Memorial set up at the site where Kim McGregor was killed in a hit-and-run incident. (Photo by Don Bodger)

Memorial set up at the site where Kim McGregor was killed in a hit-and-run incident. (Photo by Don Bodger)

Opinion: Tragedy is when community shines through

Tough times can be a reminder we really are in this together

No community is immune from tragedy. Size doesn’t matter.

In the Chemainus area, we’ve seen our fair share of devastating losses from accidents and incidents that have impacted so many families over the years.

The recent hit-and-run resulting in the death of Kim McGregor and the murder of Chemainus Secondary School 2020 grad Wayne Allen in Ontario are reminders of how the community can be hit hard again with horrific news at a moment’s notice. Those who knew the two are grieving and trying to make sense of it all.

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There really is no rhyme or reason for these occurrences. It’s a sad fact of life how people we’re close to, family members, casual acquaintances or even someone in our midst we don’t know at all but are familiar with the name can be the sudden victims of unfortunate circumstances.

Five years ago in 2016 was a particularly difficult time with the death of two prominent young people in the community – Paige Whitelaw and Derek Descoteau. Whitelaw was a passenger in a vehicle involved in an accident during March of that year, with an outcome totally out of her control, and Descoteau the victim of a homicide only a couple of months later in May.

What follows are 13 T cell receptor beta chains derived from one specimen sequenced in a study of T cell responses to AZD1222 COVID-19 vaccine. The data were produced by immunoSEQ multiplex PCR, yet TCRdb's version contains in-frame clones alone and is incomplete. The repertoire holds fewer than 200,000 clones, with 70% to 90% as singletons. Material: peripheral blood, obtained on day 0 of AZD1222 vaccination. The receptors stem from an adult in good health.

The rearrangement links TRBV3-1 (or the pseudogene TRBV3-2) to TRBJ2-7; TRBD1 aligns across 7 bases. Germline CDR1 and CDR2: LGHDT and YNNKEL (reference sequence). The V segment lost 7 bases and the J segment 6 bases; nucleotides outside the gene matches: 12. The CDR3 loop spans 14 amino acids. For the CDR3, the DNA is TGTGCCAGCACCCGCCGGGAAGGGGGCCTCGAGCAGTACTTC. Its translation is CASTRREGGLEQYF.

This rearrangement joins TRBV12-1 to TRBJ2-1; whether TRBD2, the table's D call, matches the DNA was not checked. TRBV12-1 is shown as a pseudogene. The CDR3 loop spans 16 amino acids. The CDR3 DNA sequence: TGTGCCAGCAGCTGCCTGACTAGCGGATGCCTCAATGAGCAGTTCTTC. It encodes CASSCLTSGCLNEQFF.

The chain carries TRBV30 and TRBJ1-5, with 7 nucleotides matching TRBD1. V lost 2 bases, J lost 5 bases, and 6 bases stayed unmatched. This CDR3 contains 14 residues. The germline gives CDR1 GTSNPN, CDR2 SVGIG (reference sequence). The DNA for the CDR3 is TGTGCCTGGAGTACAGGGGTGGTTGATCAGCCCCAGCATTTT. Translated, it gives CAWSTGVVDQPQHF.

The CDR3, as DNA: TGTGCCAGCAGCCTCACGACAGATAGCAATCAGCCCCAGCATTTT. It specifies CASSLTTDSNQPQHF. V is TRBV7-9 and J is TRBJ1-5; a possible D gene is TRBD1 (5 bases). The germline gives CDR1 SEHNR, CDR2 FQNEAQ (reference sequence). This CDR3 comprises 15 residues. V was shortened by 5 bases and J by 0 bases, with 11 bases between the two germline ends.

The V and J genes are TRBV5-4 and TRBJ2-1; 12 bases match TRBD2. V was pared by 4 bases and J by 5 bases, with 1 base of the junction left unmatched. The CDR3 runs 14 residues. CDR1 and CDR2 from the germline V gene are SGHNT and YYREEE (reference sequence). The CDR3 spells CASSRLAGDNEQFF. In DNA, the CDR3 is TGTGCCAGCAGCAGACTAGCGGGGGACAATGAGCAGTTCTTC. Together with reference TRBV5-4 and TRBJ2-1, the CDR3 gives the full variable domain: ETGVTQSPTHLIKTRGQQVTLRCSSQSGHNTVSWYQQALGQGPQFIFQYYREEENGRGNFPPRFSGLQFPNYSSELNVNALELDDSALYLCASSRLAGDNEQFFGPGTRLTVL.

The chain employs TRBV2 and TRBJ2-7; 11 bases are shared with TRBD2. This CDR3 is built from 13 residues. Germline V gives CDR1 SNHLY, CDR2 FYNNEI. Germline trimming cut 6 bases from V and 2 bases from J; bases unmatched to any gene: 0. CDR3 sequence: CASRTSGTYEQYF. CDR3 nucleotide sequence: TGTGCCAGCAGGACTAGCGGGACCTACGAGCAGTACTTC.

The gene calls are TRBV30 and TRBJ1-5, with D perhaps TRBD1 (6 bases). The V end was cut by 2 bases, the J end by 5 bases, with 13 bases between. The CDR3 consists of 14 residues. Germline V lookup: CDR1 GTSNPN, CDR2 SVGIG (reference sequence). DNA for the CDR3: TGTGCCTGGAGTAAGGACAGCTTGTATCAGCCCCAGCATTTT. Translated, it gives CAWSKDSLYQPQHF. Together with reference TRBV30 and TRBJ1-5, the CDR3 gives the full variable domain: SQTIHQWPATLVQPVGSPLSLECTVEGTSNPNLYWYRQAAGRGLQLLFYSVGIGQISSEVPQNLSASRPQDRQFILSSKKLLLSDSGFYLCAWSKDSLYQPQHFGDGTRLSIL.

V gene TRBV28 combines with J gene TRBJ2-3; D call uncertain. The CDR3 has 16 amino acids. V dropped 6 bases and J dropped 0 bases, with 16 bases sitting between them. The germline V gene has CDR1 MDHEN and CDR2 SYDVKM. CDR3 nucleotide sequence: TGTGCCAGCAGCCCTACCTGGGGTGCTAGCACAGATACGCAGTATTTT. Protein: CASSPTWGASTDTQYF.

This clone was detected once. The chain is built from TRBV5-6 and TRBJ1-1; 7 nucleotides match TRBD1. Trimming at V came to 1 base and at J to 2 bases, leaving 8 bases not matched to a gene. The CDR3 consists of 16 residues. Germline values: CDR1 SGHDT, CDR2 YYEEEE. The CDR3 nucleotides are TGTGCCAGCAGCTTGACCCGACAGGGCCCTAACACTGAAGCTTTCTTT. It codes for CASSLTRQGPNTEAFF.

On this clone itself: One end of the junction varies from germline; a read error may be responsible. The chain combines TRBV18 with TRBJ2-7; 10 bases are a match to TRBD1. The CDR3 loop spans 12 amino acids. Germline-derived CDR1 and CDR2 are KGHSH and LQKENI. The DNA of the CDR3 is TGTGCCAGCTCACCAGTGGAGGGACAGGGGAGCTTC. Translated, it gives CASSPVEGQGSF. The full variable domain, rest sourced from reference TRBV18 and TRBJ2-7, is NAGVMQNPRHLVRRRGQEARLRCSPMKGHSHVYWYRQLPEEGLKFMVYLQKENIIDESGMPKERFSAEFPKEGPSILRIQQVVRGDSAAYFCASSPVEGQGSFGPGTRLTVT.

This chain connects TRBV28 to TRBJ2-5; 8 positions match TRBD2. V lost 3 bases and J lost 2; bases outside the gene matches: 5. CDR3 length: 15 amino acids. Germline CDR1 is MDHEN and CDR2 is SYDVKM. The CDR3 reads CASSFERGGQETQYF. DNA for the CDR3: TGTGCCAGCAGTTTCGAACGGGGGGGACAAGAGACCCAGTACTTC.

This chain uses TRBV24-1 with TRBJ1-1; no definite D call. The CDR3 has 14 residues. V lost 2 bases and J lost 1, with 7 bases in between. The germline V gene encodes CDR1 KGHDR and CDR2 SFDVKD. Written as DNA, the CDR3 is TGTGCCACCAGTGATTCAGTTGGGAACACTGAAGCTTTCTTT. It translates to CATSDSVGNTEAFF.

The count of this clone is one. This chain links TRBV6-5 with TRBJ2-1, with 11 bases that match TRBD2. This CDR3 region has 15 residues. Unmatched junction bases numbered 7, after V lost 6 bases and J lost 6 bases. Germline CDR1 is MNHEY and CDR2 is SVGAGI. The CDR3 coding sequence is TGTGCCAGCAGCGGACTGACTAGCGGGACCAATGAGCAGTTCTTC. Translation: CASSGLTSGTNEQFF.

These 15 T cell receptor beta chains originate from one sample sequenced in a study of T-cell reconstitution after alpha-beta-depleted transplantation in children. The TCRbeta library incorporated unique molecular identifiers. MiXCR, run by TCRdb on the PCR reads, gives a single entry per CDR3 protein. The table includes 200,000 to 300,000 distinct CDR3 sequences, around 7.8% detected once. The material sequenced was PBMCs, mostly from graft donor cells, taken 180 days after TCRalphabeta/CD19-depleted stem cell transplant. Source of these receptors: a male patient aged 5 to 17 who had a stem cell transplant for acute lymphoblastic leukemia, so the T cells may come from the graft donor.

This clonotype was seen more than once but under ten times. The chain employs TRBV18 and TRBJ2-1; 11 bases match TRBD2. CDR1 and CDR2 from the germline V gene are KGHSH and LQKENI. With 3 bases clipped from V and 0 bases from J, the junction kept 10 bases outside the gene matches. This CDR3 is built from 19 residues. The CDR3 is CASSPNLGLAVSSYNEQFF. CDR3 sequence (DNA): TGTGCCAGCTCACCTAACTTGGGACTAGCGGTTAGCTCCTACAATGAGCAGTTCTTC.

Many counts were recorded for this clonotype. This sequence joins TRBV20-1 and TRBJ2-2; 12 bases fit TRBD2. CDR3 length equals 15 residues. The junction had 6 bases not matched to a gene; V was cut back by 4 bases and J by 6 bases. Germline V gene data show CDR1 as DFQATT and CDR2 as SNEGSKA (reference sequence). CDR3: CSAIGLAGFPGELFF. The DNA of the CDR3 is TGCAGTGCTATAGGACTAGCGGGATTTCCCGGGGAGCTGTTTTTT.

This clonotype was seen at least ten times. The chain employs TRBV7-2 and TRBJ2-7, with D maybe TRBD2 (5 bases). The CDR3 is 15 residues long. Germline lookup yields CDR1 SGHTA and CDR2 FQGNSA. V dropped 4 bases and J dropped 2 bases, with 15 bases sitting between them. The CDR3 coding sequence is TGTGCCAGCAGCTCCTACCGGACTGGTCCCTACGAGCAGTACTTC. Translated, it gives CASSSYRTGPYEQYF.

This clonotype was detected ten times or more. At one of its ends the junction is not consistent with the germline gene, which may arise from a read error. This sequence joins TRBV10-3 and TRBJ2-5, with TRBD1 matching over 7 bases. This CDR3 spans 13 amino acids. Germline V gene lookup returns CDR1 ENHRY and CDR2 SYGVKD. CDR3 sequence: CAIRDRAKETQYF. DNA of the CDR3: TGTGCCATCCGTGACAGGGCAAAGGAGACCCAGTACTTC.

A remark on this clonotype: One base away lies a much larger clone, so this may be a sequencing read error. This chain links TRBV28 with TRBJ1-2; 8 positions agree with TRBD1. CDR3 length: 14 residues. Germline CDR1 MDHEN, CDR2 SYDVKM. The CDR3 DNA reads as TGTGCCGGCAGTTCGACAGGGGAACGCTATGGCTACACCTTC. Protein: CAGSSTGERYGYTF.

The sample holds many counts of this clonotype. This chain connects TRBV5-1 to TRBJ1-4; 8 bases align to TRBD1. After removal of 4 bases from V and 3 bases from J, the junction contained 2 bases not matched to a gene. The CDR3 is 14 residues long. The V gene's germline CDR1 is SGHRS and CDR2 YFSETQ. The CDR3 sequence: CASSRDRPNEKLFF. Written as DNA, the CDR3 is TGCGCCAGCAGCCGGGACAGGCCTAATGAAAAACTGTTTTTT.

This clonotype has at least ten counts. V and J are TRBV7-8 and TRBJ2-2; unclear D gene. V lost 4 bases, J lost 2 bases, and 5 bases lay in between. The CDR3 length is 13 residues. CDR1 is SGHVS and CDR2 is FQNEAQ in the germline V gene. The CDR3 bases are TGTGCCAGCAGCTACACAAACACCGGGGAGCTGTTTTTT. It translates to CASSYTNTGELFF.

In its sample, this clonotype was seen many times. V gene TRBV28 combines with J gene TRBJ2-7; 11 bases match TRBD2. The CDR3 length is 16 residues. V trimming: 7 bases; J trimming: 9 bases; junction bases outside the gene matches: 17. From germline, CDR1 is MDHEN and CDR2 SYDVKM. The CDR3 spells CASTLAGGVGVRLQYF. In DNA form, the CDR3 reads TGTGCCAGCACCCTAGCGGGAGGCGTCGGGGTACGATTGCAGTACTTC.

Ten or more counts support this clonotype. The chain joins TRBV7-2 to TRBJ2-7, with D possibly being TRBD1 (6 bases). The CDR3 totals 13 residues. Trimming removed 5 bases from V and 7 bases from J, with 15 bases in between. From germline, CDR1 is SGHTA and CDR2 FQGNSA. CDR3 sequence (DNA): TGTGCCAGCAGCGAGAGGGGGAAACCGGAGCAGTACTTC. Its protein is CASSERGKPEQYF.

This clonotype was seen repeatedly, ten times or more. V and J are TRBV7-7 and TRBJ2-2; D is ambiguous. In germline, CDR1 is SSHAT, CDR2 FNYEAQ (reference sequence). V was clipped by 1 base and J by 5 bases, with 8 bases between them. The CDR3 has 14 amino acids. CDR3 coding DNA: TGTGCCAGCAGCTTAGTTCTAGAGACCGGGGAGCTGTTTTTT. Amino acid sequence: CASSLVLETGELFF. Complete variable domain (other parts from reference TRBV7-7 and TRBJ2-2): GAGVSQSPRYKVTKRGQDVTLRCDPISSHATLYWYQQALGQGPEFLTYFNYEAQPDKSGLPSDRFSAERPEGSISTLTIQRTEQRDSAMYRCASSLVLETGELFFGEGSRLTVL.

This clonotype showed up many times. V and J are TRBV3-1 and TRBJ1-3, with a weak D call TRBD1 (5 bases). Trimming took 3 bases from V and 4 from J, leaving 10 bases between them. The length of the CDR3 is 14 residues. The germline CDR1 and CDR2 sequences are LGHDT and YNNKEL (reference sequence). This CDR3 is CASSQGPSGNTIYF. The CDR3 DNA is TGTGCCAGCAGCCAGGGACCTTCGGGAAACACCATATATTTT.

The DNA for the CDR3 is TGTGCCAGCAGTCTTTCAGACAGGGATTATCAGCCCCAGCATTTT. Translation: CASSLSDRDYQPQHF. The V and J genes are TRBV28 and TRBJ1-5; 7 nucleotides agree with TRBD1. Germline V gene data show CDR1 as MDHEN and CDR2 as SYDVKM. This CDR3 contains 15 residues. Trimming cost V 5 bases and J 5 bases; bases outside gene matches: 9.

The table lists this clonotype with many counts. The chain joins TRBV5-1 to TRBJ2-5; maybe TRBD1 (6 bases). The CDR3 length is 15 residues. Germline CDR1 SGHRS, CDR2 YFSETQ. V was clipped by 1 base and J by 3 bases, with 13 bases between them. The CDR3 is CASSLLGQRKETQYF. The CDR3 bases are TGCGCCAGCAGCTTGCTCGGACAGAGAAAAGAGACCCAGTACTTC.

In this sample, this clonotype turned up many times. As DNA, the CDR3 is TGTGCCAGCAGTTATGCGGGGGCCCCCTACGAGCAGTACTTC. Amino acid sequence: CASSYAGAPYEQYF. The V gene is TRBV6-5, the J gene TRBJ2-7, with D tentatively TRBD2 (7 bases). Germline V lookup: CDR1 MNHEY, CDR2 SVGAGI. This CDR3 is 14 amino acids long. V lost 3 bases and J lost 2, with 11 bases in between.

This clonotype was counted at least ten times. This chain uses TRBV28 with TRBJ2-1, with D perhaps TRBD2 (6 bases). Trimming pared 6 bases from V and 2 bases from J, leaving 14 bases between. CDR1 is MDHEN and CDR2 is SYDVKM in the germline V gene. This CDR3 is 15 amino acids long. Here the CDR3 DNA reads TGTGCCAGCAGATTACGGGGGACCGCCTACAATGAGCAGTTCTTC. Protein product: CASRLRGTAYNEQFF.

But when tragedy strikes, this is where a smaller community shines. The support network immediately launches into place to help out emotionally and even financially these days with the opportunity afforded through GoFundMe pages.

Obviously, the people closest to those lost will never forget them but there’s also a desire from the public to create some good from an otherwise bad situation.

This is where memorial scholarships and bursaries, commemorative benches or assistance for a particular cause in the name of a person are valuable.

All of this is not even to mention those affected by a health crisis or in today’s world of ever-changing challenges such things as cyberbullying.

To borrow the phrase that’s become common during COVID, ‘we’re all in this together’ and that certainly applies when an entire community knows people who are hurting and what’s required to provide comfort that might aid in the healing process.

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